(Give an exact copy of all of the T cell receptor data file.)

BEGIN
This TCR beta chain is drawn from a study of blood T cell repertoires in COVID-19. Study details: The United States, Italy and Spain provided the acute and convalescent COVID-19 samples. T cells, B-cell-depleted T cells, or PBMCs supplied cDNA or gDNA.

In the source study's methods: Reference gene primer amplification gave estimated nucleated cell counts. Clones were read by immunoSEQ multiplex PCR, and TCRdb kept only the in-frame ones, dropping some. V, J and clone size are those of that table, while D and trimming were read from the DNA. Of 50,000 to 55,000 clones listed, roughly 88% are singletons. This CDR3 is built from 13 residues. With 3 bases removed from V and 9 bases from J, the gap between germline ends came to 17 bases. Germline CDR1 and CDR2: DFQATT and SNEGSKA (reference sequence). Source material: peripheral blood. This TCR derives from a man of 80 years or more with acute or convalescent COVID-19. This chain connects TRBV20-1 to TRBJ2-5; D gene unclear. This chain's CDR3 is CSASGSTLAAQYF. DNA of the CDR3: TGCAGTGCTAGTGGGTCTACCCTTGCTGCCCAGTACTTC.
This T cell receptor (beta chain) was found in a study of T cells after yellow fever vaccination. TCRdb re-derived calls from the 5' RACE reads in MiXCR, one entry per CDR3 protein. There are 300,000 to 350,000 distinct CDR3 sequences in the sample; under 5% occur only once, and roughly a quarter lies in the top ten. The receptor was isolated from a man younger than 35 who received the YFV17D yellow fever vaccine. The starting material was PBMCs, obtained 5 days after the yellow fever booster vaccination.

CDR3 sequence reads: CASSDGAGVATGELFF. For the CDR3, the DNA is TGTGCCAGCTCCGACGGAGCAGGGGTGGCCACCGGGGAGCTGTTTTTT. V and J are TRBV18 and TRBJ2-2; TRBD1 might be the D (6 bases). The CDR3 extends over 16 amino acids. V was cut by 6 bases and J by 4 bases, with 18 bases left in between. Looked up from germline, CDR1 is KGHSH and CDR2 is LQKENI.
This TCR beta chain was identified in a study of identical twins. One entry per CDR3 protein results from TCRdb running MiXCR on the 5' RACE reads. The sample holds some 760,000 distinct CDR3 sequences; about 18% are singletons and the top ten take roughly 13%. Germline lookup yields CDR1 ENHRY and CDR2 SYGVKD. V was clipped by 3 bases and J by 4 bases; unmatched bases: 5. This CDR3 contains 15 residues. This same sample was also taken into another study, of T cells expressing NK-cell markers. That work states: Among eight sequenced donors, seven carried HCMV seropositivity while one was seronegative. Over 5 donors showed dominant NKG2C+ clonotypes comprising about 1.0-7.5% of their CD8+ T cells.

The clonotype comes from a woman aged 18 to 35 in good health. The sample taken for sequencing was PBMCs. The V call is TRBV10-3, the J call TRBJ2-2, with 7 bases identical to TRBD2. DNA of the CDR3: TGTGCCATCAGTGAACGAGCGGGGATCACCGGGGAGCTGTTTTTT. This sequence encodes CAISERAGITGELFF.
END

This TCR beta chain is drawn from a study of blood T cell repertoires in COVID-19. Study details: The United States, Italy and Spain provided the acute and convalescent COVID-19 samples. T cells, B-cell-depleted T cells, or PBMCs supplied cDNA or gDNA.

In the source study's methods: Reference gene primer amplification gave estimated nucleated cell counts. Clones were read by immunoSEQ multiplex PCR, and TCRdb kept only the in-frame ones, dropping some. V, J and clone size are those of that table, while D and trimming were read from the DNA. Of 50,000 to 55,000 clones listed, roughly 88% are singletons. This CDR3 is built from 13 residues. With 3 bases removed from V and 9 bases from J, the gap between germline ends came to 17 bases. Germline CDR1 and CDR2: DFQATT and SNEGSKA (reference sequence). Source material: peripheral blood. This TCR derives from a man of 80 years or more with acute or convalescent COVID-19. This chain connects TRBV20-1 to TRBJ2-5; D gene unclear. This chain's CDR3 is CSASGSTLAAQYF. DNA of the CDR3: TGCAGTGCTAGTGGGTCTACCCTTGCTGCCCAGTACTTC.
This T cell receptor (beta chain) was found in a study of T cells after yellow fever vaccination. TCRdb re-derived calls from the 5' RACE reads in MiXCR, one entry per CDR3 protein. There are 300,000 to 350,000 distinct CDR3 sequences in the sample; under 5% occur only once, and roughly a quarter lies in the top ten. The receptor was isolated from a man younger than 35 who received the YFV17D yellow fever vaccine. The starting material was PBMCs, obtained 5 days after the yellow fever booster vaccination.

CDR3 sequence reads: CASSDGAGVATGELFF. For the CDR3, the DNA is TGTGCCAGCTCCGACGGAGCAGGGGTGGCCACCGGGGAGCTGTTTTTT. V and J are TRBV18 and TRBJ2-2; TRBD1 might be the D (6 bases). The CDR3 extends over 16 amino acids. V was cut by 6 bases and J by 4 bases, with 18 bases left in between. Looked up from germline, CDR1 is KGHSH and CDR2 is LQKENI.
This TCR beta chain was identified in a study of identical twins. One entry per CDR3 protein results from TCRdb running MiXCR on the 5' RACE reads. The sample holds some 760,000 distinct CDR3 sequences; about 18% are singletons and the top ten take roughly 13%. Germline lookup yields CDR1 ENHRY and CDR2 SYGVKD. V was clipped by 3 bases and J by 4 bases; unmatched bases: 5. This CDR3 contains 15 residues. This same sample was also taken into another study, of T cells expressing NK-cell markers. That work states: Among eight sequenced donors, seven carried HCMV seropositivity while one was seronegative. Over 5 donors showed dominant NKG2C+ clonotypes comprising about 1.0-7.5% of their CD8+ T cells.

The clonotype comes from a woman aged 18 to 35 in good health. The sample taken for sequencing was PBMCs. The V call is TRBV10-3, the J call TRBJ2-2, with 7 bases identical to TRBD2. DNA of the CDR3: TGTGCCATCAGTGAACGAGCGGGGATCACCGGGGAGCTGTTTTTT. This sequence encodes CAISERAGITGELFF.